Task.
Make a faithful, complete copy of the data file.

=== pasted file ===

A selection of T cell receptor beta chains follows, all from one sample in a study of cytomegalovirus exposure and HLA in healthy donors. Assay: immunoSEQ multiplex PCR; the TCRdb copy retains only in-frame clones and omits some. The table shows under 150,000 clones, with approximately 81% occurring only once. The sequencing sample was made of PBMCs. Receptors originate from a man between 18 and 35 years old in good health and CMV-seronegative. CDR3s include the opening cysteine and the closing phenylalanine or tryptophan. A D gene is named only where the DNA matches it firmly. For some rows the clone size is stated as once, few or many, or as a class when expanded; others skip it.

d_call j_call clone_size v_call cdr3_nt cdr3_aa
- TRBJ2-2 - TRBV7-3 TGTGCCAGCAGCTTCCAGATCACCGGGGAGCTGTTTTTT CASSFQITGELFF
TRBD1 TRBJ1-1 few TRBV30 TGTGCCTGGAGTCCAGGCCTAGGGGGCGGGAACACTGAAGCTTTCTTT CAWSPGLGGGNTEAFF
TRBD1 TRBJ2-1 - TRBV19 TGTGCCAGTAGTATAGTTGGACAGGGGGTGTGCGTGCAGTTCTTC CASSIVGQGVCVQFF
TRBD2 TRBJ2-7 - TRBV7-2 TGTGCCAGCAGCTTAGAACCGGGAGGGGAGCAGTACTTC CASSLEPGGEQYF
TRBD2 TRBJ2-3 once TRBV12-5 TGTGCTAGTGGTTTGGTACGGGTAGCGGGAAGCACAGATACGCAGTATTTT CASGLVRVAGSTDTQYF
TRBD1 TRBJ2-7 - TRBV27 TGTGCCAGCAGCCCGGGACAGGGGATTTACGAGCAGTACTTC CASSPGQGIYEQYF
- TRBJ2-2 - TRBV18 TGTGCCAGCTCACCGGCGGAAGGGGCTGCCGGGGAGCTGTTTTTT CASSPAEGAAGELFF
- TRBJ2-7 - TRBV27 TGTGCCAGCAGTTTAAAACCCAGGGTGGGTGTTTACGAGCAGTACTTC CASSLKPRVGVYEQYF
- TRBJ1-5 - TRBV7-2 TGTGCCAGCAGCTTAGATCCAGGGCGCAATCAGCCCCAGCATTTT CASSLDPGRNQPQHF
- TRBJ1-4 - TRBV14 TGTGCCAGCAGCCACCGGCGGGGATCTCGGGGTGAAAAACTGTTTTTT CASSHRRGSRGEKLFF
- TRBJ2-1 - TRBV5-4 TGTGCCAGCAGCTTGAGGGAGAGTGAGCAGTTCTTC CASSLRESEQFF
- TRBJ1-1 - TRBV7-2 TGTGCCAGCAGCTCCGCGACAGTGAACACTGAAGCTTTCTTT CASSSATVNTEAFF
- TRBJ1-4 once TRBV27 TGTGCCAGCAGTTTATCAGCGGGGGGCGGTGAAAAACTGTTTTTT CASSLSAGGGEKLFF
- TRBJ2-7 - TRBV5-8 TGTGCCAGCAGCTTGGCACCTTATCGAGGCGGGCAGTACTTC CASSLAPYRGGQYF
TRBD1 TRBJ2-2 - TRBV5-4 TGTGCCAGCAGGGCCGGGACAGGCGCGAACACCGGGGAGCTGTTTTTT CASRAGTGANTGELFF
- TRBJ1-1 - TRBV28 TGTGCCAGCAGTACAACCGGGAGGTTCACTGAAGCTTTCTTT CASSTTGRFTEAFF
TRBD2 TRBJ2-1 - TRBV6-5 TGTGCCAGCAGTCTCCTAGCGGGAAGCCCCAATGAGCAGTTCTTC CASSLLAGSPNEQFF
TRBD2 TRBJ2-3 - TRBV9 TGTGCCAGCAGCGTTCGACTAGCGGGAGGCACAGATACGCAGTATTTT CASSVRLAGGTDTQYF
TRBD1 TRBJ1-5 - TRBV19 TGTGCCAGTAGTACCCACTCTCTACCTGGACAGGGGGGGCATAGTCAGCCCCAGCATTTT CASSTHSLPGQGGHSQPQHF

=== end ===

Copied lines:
A selection of T cell receptor beta chains follows, all from one sample in a study of cytomegalovirus exposure and HLA in healthy donors. Assay: immunoSEQ multiplex PCR; the TCRdb copy retains only in-frame clones and omits some. The table shows under 150,000 clones, with approximately 81% occurring only once. The sequencing sample was made of PBMCs. Receptors originate from a man between 18 and 35 years old in good health and CMV-seronegative. CDR3s include the opening cysteine and the closing phenylalanine or tryptophan. A D gene is named only where the DNA matches it firmly. For some rows the clone size is stated as once, few or many, or as a class when expanded; others skip it.

d_call j_call clone_size v_call cdr3_nt cdr3_aa
- TRBJ2-2 - TRBV7-3 TGTGCCAGCAGCTTCCAGATCACCGGGGAGCTGTTTTTT CASSFQITGELFF
TRBD1 TRBJ1-1 few TRBV30 TGTGCCTGGAGTCCAGGCCTAGGGGGCGGGAACACTGAAGCTTTCTTT CAWSPGLGGGNTEAFF
TRBD1 TRBJ2-1 - TRBV19 TGTGCCAGTAGTATAGTTGGACAGGGGGTGTGCGTGCAGTTCTTC CASSIVGQGVCVQFF
TRBD2 TRBJ2-7 - TRBV7-2 TGTGCCAGCAGCTTAGAACCGGGAGGGGAGCAGTACTTC CASSLEPGGEQYF
TRBD2 TRBJ2-3 once TRBV12-5 TGTGCTAGTGGTTTGGTACGGGTAGCGGGAAGCACAGATACGCAGTATTTT CASGLVRVAGSTDTQYF
TRBD1 TRBJ2-7 - TRBV27 TGTGCCAGCAGCCCGGGACAGGGGATTTACGAGCAGTACTTC CASSPGQGIYEQYF
- TRBJ2-2 - TRBV18 TGTGCCAGCTCACCGGCGGAAGGGGCTGCCGGGGAGCTGTTTTTT CASSPAEGAAGELFF
- TRBJ2-7 - TRBV27 TGTGCCAGCAGTTTAAAACCCAGGGTGGGTGTTTACGAGCAGTACTTC CASSLKPRVGVYEQYF
- TRBJ1-5 - TRBV7-2 TGTGCCAGCAGCTTAGATCCAGGGCGCAATCAGCCCCAGCATTTT CASSLDPGRNQPQHF
- TRBJ1-4 - TRBV14 TGTGCCAGCAGCCACCGGCGGGGATCTCGGGGTGAAAAACTGTTTTTT CASSHRRGSRGEKLFF
- TRBJ2-1 - TRBV5-4 TGTGCCAGCAGCTTGAGGGAGAGTGAGCAGTTCTTC CASSLRESEQFF
- TRBJ1-1 - TRBV7-2 TGTGCCAGCAGCTCCGCGACAGTGAACACTGAAGCTTTCTTT CASSSATVNTEAFF
- TRBJ1-4 once TRBV27 TGTGCCAGCAGTTTATCAGCGGGGGGCGGTGAAAAACTGTTTTTT CASSLSAGGGEKLFF
- TRBJ2-7 - TRBV5-8 TGTGCCAGCAGCTTGGCACCTTATCGAGGCGGGCAGTACTTC CASSLAPYRGGQYF
TRBD1 TRBJ2-2 - TRBV5-4 TGTGCCAGCAGGGCCGGGACAGGCGCGAACACCGGGGAGCTGTTTTTT CASRAGTGANTGELFF
- TRBJ1-1 - TRBV28 TGTGCCAGCAGTACAACCGGGAGGTTCACTGAAGCTTTCTTT CASSTTGRFTEAFF
TRBD2 TRBJ2-1 - TRBV6-5 TGTGCCAGCAGTCTCCTAGCGGGAAGCCCCAATGAGCAGTTCTTC CASSLLAGSPNEQFF
TRBD2 TRBJ2-3 - TRBV9 TGTGCCAGCAGCGTTCGACTAGCGGGAGGCACAGATACGCAGTATTTT CASSVRLAGGTDTQYF
TRBD1 TRBJ1-5 - TRBV19 TGTGCCAGTAGTACCCACTCTCTACCTGGACAGGGGGGGCATAGTCAGCCCCAGCATTTT CASSTHSLPGQGGHSQPQHF